Australia: Environmentalists win High Court challenge on Tasmanian anti-protest laws

Last Updated: 28 October 2017
Article by Nick Thomas

The Court has made it clear that the implied freedom of political communication, in the context of protests, is essential to the maintenance of the system of representative and responsible government.

A controversial Tasmanian law granting police officers increased powers to deal with protesters on forestry land has been ruled unconstitutional.

The High Court, by a 6:1 majority, has ruled key provisions of the Workplaces (Protection from Protesters) Act 2014 (Tas) (Protesters Act) invalid for breaching the implied right to freedom of political communication (Brown v Tasmania [2017] HCA 43).

Although the legal challenge and decision focused on the Protesters Act as it applied to forestry land, the decision casts doubt on the validity of the Protesters Act more broadly.

At a time when protests are seen as a important risk for development projects, and State governments are considering laws to limit protest rights which would disrupt projects, the High Court's decision is also significant on a national scale.

Bob Brown arrested

Dr Brown and Ms Hoyt, the plaintiffs in the High Court challenge, were arrested at separate times in the Lapoinya Forest, in north west Tasmania while protesting against the logging of the forest.

They were charged with offences under the Protesters Act. The charges were subsequently dismissed as there was not enough evidence against them. They then challenged the validity of provisions in the Protesters Act relating to onsite protests on forestry land.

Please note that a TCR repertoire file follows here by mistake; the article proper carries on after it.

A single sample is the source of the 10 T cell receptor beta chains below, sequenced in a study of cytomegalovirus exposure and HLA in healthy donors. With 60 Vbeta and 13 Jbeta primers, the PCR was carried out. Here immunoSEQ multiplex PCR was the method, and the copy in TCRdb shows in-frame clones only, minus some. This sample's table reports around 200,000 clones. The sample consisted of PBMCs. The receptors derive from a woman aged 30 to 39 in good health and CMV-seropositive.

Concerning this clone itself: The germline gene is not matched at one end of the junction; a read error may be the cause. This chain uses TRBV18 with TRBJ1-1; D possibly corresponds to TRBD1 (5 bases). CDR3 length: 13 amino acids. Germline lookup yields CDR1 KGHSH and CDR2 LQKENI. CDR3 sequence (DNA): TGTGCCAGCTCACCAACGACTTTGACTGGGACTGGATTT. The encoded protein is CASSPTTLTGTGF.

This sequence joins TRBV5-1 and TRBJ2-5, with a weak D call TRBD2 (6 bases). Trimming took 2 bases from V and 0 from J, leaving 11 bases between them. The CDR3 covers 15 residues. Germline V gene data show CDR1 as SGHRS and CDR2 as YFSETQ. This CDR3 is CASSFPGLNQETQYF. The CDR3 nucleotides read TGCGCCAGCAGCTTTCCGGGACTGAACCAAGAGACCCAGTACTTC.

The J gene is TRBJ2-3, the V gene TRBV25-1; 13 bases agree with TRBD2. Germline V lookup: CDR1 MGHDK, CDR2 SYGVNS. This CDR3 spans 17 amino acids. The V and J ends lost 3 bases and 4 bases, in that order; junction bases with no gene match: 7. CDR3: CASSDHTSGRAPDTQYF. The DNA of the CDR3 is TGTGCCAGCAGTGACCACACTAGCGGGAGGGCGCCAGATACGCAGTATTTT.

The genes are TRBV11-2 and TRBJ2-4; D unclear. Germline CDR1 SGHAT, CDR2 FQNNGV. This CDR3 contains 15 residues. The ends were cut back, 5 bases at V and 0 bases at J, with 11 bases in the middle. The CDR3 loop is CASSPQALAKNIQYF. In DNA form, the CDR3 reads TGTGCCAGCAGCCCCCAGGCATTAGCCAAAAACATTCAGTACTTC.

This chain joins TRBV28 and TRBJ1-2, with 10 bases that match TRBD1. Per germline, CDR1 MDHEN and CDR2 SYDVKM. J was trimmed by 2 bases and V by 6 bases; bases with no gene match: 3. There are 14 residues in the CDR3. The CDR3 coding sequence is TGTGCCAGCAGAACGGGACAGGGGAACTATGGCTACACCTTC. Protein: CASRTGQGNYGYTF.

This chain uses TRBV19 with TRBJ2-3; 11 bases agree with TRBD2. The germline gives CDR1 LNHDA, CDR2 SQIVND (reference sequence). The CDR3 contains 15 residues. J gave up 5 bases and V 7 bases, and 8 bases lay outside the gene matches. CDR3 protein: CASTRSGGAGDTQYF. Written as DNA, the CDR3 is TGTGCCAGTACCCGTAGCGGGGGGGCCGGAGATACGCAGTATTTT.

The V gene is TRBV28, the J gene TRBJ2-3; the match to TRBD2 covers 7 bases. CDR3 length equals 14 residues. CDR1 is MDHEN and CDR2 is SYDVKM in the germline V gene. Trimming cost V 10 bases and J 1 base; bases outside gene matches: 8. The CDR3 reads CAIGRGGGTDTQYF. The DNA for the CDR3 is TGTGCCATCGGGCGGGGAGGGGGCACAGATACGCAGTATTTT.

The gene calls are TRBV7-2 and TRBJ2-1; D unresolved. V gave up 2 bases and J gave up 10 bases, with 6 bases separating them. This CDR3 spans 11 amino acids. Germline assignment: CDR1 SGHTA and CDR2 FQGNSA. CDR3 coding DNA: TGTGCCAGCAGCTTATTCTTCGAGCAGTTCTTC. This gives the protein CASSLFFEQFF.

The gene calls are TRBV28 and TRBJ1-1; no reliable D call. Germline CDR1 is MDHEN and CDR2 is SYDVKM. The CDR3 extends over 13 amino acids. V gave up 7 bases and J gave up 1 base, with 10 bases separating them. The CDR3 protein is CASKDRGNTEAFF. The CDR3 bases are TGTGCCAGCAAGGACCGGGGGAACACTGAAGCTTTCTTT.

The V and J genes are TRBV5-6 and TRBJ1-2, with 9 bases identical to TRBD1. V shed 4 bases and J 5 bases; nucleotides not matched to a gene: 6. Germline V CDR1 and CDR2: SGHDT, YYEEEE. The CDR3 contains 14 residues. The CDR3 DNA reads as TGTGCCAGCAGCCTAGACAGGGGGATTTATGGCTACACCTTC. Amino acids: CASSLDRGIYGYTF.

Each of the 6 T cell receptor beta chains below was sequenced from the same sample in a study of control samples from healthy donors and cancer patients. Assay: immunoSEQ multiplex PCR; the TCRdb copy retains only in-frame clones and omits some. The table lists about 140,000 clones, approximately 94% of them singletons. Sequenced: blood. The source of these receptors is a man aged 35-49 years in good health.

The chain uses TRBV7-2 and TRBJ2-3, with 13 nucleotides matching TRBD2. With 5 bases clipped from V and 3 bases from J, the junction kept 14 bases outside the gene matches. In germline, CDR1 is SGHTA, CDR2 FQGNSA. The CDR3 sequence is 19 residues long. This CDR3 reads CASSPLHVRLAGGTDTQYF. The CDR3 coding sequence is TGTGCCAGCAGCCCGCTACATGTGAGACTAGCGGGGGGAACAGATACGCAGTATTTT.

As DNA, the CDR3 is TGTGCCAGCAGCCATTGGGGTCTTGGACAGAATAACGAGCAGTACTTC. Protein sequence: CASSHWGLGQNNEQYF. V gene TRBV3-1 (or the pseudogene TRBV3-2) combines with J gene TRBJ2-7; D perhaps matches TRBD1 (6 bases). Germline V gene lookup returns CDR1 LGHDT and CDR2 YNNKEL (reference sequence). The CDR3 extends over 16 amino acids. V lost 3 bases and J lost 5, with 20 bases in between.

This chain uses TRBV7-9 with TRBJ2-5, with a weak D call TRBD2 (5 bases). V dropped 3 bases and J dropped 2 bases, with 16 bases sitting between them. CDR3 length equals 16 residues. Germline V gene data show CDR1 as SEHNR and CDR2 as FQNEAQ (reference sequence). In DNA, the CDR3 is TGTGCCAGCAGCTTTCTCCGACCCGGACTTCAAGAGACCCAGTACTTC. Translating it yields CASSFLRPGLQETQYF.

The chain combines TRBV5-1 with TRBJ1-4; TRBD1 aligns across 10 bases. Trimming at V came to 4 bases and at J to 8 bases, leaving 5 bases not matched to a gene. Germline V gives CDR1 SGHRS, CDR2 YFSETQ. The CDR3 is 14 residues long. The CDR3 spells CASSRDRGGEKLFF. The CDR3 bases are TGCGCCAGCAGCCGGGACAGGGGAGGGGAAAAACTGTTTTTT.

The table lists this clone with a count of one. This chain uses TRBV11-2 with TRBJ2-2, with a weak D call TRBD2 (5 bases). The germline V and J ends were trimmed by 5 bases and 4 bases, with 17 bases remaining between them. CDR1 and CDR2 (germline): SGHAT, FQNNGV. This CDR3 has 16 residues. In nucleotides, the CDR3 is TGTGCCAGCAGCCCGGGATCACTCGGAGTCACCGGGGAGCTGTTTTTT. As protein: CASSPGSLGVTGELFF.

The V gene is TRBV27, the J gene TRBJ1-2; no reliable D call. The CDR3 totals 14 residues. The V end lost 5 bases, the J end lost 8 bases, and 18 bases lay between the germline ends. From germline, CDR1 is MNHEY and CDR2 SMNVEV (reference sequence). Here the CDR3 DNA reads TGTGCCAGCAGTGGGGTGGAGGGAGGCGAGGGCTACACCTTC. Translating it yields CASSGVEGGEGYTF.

The scope of anti-protest laws and police powers

The purpose of the Protesters Act is to prevent damage and disruption to various commercial operations from the conduct of protesters. While the purpose of the Protesters Act is not significantly different from its predecessor, the Forest Management Act 2013 (Tas), it does increase police powers and creates indictable offences, and it applies to land used for other commercial activities .

A person is a "protester" for the purposes of the Protesters Act if engaging in a protest activity on "business premises or in a "business access area" for the purposes of promoting awareness of or support for, "an opinion, or belief, in respect of a political, environmental, social, cultural or economic issue" (section 4(2) of the Protesters Act). These areas are very broadly defined.

The Protesters Act grants police officers increased authority to control protests that includes, for example, physically removing and arresting protesters without a warrant if they are present on the relevant land. The powers of arrest and removal are exercisable if the police officer "reasonably believes" that it is necessary to do so for purposes set out in section 13(4) of the Protesters Act which include, for example, the preservation of public order. Several of the offences within the Protesters Act are indictable offences, and the Court observed that the "possibility that a protester might be liable to a substantial penalty should not be overlooked".

The key issue and considerations